Tribhuvan Bikram Shah made multiple attempts to oust the Ranas and covertly supported various democratic parties in Nepal. At one point, he planned to leave for Palpa to initiate a democratic revolution, but due to India’s intervention, he sought refuge there until an agreement was reached with Mohan Shumsher to end the Rana Regime.

He promulgated the Nepal Government Interim Act, 1951 A.D., and the Delhi Accord was completed with his and India’s consent. Additionally, he introduced multiple political and civil rights in Nepal and adopted the Indian system of governance through the legislature, executive, and judiciary.

Mahendra Bikram Shah

Mahendra Bikram Shah, the eldest son of King Tribhuvan and Queen Kanti Rajya Laxmi, was born in 1920 A.D. He ruled Nepal from 1955 A.D. until his untimely death in 1972 A.D. Often considered one of the greatest kings of Nepal, he made vast contributions in various areas such as policy, education, politics, administration, culture, and more.

In 1960 A.D., Mahendra conducted a royal coup and gained de facto control over Nepal. He promoted nationalism by advocating the policy of “One Desh, One Vesh, and One Raja” (One Nation, One Dress, and One King) and adhered to the principles of Panchasheel while adopting a non-aligned foreign policy. He prohibited foreigners from purchasing land in Nepal and made the Nepali language the official language.

Mahendra focused on numerous development activities and brought significant progress to Nepal’s infrastructure. He established various government-run corporations and institutions related to agriculture and forests. He also conducted tourism reforms, improved political and social reforms, and divided the country into 14 administrative zones and 75 districts. Mahendra introduced the Muluki Ain in 2020 A.D. to bring and promulgate new laws in Nepal, among other reforms and developments.

Birendra Bikram Shah

Birendra Bikram Shah, born in 1945 A.D., ruled as the King of Nepal from 1972 A.D. to 2001 A.D. He is one of the most adored kings of the Shah Dynasty. Birendra further streamlined Nepal’s administrative system and was renowned for his initiatives in foreign policy. He declared Nepal as a Zone of Peace and transformed it into a constitutional monarchy.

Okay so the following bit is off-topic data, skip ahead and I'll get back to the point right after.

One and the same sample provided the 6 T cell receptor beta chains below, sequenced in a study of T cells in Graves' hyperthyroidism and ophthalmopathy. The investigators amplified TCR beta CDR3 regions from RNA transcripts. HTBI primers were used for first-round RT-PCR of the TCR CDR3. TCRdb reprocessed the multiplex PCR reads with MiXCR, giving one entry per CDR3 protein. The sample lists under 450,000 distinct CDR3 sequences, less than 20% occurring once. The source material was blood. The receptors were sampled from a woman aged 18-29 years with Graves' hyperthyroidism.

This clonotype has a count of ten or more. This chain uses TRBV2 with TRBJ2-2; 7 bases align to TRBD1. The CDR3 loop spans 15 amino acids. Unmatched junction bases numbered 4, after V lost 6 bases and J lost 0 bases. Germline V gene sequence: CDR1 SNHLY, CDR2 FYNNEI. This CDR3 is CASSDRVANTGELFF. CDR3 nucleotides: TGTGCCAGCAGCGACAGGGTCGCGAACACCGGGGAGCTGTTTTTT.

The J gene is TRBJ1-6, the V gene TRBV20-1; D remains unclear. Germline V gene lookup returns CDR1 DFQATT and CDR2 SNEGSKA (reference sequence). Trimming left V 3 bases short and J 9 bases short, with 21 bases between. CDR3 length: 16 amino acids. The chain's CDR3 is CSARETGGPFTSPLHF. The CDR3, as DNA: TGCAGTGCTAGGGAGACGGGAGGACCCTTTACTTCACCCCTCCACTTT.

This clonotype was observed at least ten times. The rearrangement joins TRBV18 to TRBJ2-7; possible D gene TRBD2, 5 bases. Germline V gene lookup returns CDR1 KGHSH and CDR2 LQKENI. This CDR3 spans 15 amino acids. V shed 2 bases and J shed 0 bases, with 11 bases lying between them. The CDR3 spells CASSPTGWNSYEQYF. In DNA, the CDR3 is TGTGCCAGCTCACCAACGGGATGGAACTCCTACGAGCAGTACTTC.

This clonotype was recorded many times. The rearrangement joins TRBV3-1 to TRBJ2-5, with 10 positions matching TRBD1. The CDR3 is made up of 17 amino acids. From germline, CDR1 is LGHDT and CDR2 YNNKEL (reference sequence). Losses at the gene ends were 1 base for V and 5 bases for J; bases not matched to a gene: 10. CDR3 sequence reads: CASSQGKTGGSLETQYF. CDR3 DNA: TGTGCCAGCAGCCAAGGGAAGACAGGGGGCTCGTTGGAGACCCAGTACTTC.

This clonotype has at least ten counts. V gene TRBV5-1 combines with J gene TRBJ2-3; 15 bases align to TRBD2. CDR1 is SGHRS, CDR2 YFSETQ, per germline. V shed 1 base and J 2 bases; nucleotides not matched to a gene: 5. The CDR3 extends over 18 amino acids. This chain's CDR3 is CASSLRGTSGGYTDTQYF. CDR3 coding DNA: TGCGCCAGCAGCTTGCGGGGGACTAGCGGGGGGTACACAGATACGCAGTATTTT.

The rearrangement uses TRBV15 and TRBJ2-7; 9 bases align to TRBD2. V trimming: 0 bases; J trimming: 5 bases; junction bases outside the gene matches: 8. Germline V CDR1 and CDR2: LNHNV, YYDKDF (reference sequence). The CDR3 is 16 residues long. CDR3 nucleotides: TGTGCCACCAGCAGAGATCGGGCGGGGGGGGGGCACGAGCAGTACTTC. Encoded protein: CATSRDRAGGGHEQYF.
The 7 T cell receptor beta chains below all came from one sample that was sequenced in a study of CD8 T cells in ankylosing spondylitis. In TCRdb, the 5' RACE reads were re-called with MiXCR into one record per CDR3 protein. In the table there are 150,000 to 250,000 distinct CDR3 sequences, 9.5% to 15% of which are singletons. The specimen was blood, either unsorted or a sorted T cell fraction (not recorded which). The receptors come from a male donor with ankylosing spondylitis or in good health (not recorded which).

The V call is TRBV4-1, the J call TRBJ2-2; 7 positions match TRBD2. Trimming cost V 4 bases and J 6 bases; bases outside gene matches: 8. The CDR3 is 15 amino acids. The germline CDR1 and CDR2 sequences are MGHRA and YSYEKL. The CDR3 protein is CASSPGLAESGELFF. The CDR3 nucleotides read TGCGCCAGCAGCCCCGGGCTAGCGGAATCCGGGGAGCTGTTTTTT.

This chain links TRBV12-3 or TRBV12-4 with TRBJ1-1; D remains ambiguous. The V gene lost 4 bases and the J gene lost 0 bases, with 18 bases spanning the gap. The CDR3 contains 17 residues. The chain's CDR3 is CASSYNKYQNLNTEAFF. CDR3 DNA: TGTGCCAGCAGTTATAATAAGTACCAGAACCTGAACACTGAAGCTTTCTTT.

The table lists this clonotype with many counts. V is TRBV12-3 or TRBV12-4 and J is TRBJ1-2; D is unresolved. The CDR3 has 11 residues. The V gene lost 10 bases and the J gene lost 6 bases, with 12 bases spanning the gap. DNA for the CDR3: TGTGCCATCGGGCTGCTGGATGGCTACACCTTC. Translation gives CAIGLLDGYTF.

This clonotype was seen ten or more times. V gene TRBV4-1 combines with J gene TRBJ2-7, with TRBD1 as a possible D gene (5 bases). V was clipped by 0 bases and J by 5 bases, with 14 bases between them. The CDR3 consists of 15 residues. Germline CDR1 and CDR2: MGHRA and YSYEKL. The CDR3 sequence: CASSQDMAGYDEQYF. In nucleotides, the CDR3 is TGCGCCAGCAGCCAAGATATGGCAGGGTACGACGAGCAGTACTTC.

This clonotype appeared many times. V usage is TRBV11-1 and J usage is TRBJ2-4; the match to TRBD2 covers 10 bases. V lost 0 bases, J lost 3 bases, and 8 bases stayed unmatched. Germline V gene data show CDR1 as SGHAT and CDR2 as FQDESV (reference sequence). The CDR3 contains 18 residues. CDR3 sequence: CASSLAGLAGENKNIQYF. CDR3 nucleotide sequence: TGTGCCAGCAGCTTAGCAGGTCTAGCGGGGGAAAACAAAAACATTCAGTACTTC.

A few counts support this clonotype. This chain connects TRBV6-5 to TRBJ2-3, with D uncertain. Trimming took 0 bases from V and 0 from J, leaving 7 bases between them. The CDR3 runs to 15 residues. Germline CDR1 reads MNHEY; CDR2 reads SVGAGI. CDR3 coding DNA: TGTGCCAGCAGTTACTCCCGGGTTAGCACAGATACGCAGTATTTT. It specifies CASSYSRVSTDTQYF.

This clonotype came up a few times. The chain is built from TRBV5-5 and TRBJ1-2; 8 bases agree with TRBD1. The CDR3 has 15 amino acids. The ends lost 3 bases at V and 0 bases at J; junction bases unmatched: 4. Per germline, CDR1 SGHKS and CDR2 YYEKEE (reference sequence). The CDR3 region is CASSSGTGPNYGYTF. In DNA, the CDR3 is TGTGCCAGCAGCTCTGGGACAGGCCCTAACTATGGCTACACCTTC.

Birendra introduced policies aimed at connecting rural areas with airports and building roads, leading to the construction of several airports in Nepal. He also focused on promoting agriculture, resulting in an increase in agricultural lands and workforce.

Politically, he held a referendum in 2037 A.D. to choose between multi-party democracy or the Panchayat System. Despite the People’s Movement I, he accepted constitutional monarchy in Nepal and preferred the path of non-violence. Socially, Birendra ensured continuity in the education system and aimed to preserve Nepali culture. He also strengthened Nepal’s diplomatic relations with foreign nations and established several national parks and protected areas.

Important Rana Prime Ministers of Nepal

Jung Bahadur Rana

Jung Bahadur Rana was born in 1817 A.D. and was bestowed with the title of Rana, becoming the reigning Prime Minister and Commander-in-Chief. His rise to power was primarily after the Kot Parva, Bhandarkhal Parva, and Alau Parva incidents. During the Kot Parva, the Pandey families were killed. In the Bhandarkhal Parva, also known as the Basnet Festival, the Basnet family was executed after the plot of the Queen was discovered.

Then, during the Alau Parva, the self-exiled Rajendra Bikram Shah was captured. After these events, Jung Bahadur received the Lalmohar’s title twice in 1849 A.D., 1856 A.D., and 1857 A.D. He also visited Britain in 1850 A.D. and returned in 1851 A.D.

Jung Bahadur played an integral role in structuring Nepal after its unification. First, he published the Muluki Ain in 1853 A.D., which acted as the unified law of the country. It covered various aspects of Nepalese law based on Hindu Dharmashastras. He modernized the administration of Nepal and aimed to stop the practice of Sati, reduce gambling, abolish slavery, and regulate labor.

He also promoted English education and reformed the marriage customs of Nepal. Moreover, he brought reforms in the health and postal service of Nepal, taking the first steps towards modernization by introducing various departments and posts within the country.

Bir Shumsher

Bir Shumsher, born in 1852 A.D., was the eldest son of Dhir Shumsher. He served as the Prime Minister of Nepal from 1885 A.D. to 1901 A.D. After the 42 Saal Parva, the sons of Dhir Shumsher assassinated Ranoddip Singh and their cousin, Jagat Jung Rana, the son of Jung Bahadur. Bir Shumsher is famous for constructing the Singha Durbar and developing some roads and bridges.

He introduced administrative progress in Nepal by creating the first police force and establishing the Court of Final Appeal. The Bir Hospital, one of the most popular hospitals in Nepal, was also built during his tenure. Additionally, he implemented social, economic, and other reforms that solidified his importance as a Prime Minister during the Rana Regime.

Chandra Shumsher